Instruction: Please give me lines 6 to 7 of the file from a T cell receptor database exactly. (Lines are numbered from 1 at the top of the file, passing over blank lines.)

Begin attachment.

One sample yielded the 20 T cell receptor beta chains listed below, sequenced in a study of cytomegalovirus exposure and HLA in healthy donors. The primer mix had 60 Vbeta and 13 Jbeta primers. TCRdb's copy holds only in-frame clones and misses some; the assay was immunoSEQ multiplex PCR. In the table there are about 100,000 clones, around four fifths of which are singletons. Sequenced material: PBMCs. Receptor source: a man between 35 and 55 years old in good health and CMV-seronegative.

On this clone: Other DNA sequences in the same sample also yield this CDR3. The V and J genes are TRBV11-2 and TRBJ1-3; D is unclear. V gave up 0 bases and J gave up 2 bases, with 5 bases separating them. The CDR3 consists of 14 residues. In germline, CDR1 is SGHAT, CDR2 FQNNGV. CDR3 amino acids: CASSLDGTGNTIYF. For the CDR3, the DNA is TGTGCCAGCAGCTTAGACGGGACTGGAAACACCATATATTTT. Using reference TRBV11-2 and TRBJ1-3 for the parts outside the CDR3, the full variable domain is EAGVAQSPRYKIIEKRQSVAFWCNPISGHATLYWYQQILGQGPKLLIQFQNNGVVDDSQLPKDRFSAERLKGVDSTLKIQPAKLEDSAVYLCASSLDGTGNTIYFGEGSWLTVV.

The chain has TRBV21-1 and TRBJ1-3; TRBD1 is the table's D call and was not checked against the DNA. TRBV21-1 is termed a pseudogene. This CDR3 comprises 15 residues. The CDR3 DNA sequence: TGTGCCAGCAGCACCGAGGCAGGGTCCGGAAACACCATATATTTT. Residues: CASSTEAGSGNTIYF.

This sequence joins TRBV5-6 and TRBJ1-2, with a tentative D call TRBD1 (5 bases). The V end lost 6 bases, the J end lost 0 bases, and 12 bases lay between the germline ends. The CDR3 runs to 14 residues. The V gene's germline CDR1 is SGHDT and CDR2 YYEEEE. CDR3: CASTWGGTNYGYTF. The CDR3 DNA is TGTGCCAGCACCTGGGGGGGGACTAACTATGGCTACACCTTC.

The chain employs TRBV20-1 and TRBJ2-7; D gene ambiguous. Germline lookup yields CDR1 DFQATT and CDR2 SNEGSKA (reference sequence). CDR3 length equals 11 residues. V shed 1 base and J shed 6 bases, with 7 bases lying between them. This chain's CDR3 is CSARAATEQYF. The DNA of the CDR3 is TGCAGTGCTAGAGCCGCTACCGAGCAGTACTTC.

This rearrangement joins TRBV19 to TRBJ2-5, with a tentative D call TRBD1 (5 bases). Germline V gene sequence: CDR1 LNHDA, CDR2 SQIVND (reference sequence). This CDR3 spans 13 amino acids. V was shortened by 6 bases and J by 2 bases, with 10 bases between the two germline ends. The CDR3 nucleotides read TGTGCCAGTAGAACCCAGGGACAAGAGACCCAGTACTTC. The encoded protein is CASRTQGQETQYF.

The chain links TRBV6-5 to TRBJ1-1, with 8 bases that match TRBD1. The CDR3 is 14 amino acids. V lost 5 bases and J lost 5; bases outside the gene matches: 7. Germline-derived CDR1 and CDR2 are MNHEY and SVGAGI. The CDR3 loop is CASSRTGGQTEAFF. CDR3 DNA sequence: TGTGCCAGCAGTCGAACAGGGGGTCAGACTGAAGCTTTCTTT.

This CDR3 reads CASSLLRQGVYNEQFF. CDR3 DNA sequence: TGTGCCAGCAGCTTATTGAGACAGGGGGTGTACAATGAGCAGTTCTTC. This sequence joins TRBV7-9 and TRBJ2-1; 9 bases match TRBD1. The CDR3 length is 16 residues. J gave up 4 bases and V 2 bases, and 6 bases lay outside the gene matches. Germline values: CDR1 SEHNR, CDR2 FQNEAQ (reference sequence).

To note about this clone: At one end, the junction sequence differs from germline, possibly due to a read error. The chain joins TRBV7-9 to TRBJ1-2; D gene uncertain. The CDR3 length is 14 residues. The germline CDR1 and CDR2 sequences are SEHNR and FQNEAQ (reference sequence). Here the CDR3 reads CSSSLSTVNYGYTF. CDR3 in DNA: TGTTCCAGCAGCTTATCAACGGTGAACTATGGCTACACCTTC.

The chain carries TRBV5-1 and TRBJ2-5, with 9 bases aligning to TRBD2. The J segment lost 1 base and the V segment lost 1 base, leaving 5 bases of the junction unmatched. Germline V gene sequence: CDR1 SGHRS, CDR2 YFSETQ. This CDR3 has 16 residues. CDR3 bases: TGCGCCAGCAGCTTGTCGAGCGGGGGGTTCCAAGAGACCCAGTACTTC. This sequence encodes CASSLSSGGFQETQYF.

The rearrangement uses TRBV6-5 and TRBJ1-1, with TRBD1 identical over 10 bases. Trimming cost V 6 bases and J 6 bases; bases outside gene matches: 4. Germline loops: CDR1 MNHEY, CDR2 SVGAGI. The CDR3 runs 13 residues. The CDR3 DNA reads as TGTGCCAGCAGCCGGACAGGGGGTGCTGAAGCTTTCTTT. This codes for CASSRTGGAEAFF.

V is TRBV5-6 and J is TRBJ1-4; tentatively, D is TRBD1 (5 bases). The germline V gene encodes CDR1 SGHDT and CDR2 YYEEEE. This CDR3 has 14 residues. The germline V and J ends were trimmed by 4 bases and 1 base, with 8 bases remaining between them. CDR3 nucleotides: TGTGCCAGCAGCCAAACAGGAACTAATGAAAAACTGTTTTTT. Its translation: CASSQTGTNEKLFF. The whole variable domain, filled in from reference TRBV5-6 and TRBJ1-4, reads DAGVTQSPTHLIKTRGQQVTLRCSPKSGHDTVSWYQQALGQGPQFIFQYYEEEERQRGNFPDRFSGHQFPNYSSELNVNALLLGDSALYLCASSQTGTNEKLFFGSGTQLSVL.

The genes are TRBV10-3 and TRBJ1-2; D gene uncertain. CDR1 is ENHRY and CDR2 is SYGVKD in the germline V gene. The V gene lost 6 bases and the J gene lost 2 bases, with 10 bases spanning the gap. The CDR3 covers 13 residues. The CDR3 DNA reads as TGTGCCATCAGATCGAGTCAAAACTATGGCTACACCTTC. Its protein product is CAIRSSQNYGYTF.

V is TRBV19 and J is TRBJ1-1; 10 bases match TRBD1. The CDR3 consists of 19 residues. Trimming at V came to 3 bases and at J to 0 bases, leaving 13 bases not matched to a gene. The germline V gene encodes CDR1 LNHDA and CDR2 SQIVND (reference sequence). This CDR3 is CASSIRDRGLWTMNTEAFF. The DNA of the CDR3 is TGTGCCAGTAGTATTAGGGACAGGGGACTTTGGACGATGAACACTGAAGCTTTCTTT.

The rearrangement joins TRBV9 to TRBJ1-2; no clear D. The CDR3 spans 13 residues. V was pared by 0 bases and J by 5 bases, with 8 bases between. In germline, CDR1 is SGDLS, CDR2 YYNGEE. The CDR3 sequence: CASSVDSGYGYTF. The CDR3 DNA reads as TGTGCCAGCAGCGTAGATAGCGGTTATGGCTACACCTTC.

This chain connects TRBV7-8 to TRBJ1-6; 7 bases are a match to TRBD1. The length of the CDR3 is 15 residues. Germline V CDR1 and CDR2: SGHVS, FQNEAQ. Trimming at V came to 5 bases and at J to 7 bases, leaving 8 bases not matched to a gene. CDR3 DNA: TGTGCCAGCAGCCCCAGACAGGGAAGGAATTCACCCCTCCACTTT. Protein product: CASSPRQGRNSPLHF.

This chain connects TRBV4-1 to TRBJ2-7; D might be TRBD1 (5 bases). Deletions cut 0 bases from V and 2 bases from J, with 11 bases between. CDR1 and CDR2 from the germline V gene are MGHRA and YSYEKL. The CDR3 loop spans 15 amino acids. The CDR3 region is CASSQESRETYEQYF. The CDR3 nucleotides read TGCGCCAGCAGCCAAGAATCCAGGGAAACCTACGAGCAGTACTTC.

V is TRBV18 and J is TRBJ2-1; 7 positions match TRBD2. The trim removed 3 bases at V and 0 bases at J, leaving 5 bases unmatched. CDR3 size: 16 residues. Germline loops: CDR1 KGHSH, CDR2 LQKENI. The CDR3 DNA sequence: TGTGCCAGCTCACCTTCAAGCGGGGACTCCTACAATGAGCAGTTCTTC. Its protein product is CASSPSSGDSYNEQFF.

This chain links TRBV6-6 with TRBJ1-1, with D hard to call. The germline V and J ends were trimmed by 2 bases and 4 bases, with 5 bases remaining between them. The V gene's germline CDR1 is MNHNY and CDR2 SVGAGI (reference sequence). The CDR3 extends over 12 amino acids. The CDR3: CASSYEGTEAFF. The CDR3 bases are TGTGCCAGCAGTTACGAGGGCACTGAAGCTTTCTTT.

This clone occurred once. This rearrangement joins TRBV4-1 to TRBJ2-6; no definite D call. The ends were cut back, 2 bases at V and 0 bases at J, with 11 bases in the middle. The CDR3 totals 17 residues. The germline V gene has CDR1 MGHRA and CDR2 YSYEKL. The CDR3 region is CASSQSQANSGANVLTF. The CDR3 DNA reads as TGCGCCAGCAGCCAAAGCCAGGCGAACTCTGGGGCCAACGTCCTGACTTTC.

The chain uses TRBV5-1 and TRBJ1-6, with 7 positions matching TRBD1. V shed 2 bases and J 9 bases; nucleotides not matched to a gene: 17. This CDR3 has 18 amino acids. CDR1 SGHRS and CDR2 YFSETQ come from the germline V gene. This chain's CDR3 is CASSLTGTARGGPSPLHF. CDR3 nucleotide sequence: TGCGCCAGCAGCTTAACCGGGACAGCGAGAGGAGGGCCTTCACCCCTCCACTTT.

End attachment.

This rearrangement joins TRBV19 to TRBJ2-5, with a tentative D call TRBD1 (5 bases). Germline V gene sequence: CDR1 LNHDA, CDR2 SQIVND (reference sequence). This CDR3 spans 13 amino acids. V was shortened by 6 bases and J by 2 bases, with 10 bases between the two germline ends. The CDR3 nucleotides read TGTGCCAGTAGAACCCAGGGACAAGAGACCCAGTACTTC. The encoded protein is CASRTQGQETQYF.

The chain links TRBV6-5 to TRBJ1-1, with 8 bases that match TRBD1. The CDR3 is 14 amino acids. V lost 5 bases and J lost 5; bases outside the gene matches: 7. Germline-derived CDR1 and CDR2 are MNHEY and SVGAGI. The CDR3 loop is CASSRTGGQTEAFF. CDR3 DNA sequence: TGTGCCAGCAGTCGAACAGGGGGTCAGACTGAAGCTTTCTTT.